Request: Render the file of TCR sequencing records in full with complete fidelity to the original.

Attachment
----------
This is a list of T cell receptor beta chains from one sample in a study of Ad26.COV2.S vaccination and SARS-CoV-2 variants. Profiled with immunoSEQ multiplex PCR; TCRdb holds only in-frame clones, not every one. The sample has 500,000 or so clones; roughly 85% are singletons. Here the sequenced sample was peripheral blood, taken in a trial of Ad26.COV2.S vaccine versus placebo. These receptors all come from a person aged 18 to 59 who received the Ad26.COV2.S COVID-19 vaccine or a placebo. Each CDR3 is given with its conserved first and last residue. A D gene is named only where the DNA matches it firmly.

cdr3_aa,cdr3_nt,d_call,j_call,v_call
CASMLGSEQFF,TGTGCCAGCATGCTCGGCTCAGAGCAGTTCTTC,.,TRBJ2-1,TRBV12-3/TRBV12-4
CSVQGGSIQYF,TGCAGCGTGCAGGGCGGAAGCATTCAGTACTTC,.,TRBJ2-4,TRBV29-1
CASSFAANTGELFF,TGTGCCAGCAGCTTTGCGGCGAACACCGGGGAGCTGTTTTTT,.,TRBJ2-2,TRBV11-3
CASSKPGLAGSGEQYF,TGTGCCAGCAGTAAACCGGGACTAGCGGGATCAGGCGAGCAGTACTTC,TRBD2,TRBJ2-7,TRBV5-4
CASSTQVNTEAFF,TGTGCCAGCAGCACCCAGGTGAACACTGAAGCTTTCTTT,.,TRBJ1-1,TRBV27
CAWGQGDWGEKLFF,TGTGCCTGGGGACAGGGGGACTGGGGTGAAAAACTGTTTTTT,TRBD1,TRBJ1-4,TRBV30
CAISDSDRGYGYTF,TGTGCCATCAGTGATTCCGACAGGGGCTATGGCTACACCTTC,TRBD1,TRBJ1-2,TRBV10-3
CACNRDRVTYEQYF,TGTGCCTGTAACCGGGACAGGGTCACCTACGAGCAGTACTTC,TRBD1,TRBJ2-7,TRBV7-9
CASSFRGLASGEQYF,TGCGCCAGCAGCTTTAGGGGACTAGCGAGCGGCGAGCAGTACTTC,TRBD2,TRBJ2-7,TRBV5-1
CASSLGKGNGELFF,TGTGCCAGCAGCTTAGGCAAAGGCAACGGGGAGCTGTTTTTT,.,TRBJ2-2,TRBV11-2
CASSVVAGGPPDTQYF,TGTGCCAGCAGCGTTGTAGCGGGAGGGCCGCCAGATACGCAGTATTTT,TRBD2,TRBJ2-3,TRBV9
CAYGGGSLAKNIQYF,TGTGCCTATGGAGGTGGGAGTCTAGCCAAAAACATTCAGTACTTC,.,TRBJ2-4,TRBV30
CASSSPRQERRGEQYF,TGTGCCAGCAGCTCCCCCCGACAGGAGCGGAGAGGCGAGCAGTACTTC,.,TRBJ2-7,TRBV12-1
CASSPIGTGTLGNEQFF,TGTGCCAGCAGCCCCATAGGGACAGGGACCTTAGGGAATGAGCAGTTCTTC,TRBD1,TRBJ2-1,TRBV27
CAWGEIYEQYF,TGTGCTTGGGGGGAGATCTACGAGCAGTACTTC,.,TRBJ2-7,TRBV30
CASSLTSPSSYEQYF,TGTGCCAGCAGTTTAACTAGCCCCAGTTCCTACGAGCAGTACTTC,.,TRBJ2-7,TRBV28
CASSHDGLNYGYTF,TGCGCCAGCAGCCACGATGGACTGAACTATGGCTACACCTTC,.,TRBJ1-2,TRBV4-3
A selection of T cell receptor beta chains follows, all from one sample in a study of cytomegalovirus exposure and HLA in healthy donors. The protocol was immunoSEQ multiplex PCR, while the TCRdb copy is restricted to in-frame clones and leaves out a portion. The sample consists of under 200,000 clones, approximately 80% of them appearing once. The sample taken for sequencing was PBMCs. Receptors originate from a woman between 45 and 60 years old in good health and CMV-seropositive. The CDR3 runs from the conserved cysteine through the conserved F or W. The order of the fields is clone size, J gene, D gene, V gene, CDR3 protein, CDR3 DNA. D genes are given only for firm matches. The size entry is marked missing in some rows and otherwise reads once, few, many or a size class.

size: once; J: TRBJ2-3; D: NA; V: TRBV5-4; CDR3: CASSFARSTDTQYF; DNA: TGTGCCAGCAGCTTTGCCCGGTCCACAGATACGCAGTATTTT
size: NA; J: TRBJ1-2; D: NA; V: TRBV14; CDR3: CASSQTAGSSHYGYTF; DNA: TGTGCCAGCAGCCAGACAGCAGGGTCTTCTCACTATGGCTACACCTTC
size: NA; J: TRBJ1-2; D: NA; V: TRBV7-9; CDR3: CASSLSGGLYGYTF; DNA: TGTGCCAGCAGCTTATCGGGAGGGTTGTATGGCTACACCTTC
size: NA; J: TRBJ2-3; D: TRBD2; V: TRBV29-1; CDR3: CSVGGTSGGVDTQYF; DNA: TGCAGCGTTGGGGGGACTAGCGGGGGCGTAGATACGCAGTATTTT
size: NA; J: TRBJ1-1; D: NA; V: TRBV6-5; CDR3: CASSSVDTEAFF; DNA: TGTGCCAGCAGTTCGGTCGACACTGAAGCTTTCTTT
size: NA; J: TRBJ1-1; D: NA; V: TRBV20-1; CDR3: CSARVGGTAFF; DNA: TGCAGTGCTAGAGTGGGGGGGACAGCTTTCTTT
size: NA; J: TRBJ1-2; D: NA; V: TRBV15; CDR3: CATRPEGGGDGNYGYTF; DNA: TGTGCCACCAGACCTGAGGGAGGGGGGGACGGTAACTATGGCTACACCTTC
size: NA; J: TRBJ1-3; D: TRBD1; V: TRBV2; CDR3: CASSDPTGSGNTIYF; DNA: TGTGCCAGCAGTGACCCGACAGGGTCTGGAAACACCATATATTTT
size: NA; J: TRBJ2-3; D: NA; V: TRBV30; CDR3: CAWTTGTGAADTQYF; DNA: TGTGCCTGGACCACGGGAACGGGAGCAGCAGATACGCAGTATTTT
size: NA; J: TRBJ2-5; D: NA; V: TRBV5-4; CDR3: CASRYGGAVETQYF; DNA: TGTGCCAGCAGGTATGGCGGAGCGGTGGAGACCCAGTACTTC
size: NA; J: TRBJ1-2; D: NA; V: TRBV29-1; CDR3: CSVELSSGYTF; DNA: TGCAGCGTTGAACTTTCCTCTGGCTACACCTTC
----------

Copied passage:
This is a list of T cell receptor beta chains from one sample in a study of Ad26.COV2.S vaccination and SARS-CoV-2 variants. Profiled with immunoSEQ multiplex PCR; TCRdb holds only in-frame clones, not every one. The sample has 500,000 or so clones; roughly 85% are singletons. Here the sequenced sample was peripheral blood, taken in a trial of Ad26.COV2.S vaccine versus placebo. These receptors all come from a person aged 18 to 59 who received the Ad26.COV2.S COVID-19 vaccine or a placebo. Each CDR3 is given with its conserved first and last residue. A D gene is named only where the DNA matches it firmly.

cdr3_aa,cdr3_nt,d_call,j_call,v_call
CASMLGSEQFF,TGTGCCAGCATGCTCGGCTCAGAGCAGTTCTTC,.,TRBJ2-1,TRBV12-3/TRBV12-4
CSVQGGSIQYF,TGCAGCGTGCAGGGCGGAAGCATTCAGTACTTC,.,TRBJ2-4,TRBV29-1
CASSFAANTGELFF,TGTGCCAGCAGCTTTGCGGCGAACACCGGGGAGCTGTTTTTT,.,TRBJ2-2,TRBV11-3
CASSKPGLAGSGEQYF,TGTGCCAGCAGTAAACCGGGACTAGCGGGATCAGGCGAGCAGTACTTC,TRBD2,TRBJ2-7,TRBV5-4
CASSTQVNTEAFF,TGTGCCAGCAGCACCCAGGTGAACACTGAAGCTTTCTTT,.,TRBJ1-1,TRBV27
CAWGQGDWGEKLFF,TGTGCCTGGGGACAGGGGGACTGGGGTGAAAAACTGTTTTTT,TRBD1,TRBJ1-4,TRBV30
CAISDSDRGYGYTF,TGTGCCATCAGTGATTCCGACAGGGGCTATGGCTACACCTTC,TRBD1,TRBJ1-2,TRBV10-3
CACNRDRVTYEQYF,TGTGCCTGTAACCGGGACAGGGTCACCTACGAGCAGTACTTC,TRBD1,TRBJ2-7,TRBV7-9
CASSFRGLASGEQYF,TGCGCCAGCAGCTTTAGGGGACTAGCGAGCGGCGAGCAGTACTTC,TRBD2,TRBJ2-7,TRBV5-1
CASSLGKGNGELFF,TGTGCCAGCAGCTTAGGCAAAGGCAACGGGGAGCTGTTTTTT,.,TRBJ2-2,TRBV11-2
CASSVVAGGPPDTQYF,TGTGCCAGCAGCGTTGTAGCGGGAGGGCCGCCAGATACGCAGTATTTT,TRBD2,TRBJ2-3,TRBV9
CAYGGGSLAKNIQYF,TGTGCCTATGGAGGTGGGAGTCTAGCCAAAAACATTCAGTACTTC,.,TRBJ2-4,TRBV30
CASSSPRQERRGEQYF,TGTGCCAGCAGCTCCCCCCGACAGGAGCGGAGAGGCGAGCAGTACTTC,.,TRBJ2-7,TRBV12-1
CASSPIGTGTLGNEQFF,TGTGCCAGCAGCCCCATAGGGACAGGGACCTTAGGGAATGAGCAGTTCTTC,TRBD1,TRBJ2-1,TRBV27
CAWGEIYEQYF,TGTGCTTGGGGGGAGATCTACGAGCAGTACTTC,.,TRBJ2-7,TRBV30
CASSLTSPSSYEQYF,TGTGCCAGCAGTTTAACTAGCCCCAGTTCCTACGAGCAGTACTTC,.,TRBJ2-7,TRBV28
CASSHDGLNYGYTF,TGCGCCAGCAGCCACGATGGACTGAACTATGGCTACACCTTC,.,TRBJ1-2,TRBV4-3
A selection of T cell receptor beta chains follows, all from one sample in a study of cytomegalovirus exposure and HLA in healthy donors. The protocol was immunoSEQ multiplex PCR, while the TCRdb copy is restricted to in-frame clones and leaves out a portion. The sample consists of under 200,000 clones, approximately 80% of them appearing once. The sample taken for sequencing was PBMCs. Receptors originate from a woman between 45 and 60 years old in good health and CMV-seropositive. The CDR3 runs from the conserved cysteine through the conserved F or W. The order of the fields is clone size, J gene, D gene, V gene, CDR3 protein, CDR3 DNA. D genes are given only for firm matches. The size entry is marked missing in some rows and otherwise reads once, few, many or a size class.

size: once; J: TRBJ2-3; D: NA; V: TRBV5-4; CDR3: CASSFARSTDTQYF; DNA: TGTGCCAGCAGCTTTGCCCGGTCCACAGATACGCAGTATTTT
size: NA; J: TRBJ1-2; D: NA; V: TRBV14; CDR3: CASSQTAGSSHYGYTF; DNA: TGTGCCAGCAGCCAGACAGCAGGGTCTTCTCACTATGGCTACACCTTC
size: NA; J: TRBJ1-2; D: NA; V: TRBV7-9; CDR3: CASSLSGGLYGYTF; DNA: TGTGCCAGCAGCTTATCGGGAGGGTTGTATGGCTACACCTTC
size: NA; J: TRBJ2-3; D: TRBD2; V: TRBV29-1; CDR3: CSVGGTSGGVDTQYF; DNA: TGCAGCGTTGGGGGGACTAGCGGGGGCGTAGATACGCAGTATTTT
size: NA; J: TRBJ1-1; D: NA; V: TRBV6-5; CDR3: CASSSVDTEAFF; DNA: TGTGCCAGCAGTTCGGTCGACACTGAAGCTTTCTTT
size: NA; J: TRBJ1-1; D: NA; V: TRBV20-1; CDR3: CSARVGGTAFF; DNA: TGCAGTGCTAGAGTGGGGGGGACAGCTTTCTTT
size: NA; J: TRBJ1-2; D: NA; V: TRBV15; CDR3: CATRPEGGGDGNYGYTF; DNA: TGTGCCACCAGACCTGAGGGAGGGGGGGACGGTAACTATGGCTACACCTTC
size: NA; J: TRBJ1-3; D: TRBD1; V: TRBV2; CDR3: CASSDPTGSGNTIYF; DNA: TGTGCCAGCAGTGACCCGACAGGGTCTGGAAACACCATATATTTT
size: NA; J: TRBJ2-3; D: NA; V: TRBV30; CDR3: CAWTTGTGAADTQYF; DNA: TGTGCCTGGACCACGGGAACGGGAGCAGCAGATACGCAGTATTTT
size: NA; J: TRBJ2-5; D: NA; V: TRBV5-4; CDR3: CASRYGGAVETQYF; DNA: TGTGCCAGCAGGTATGGCGGAGCGGTGGAGACCCAGTACTTC
size: NA; J: TRBJ1-2; D: NA; V: TRBV29-1; CDR3: CSVELSSGYTF; DNA: TGCAGCGTTGAACTTTCCTCTGGCTACACCTTC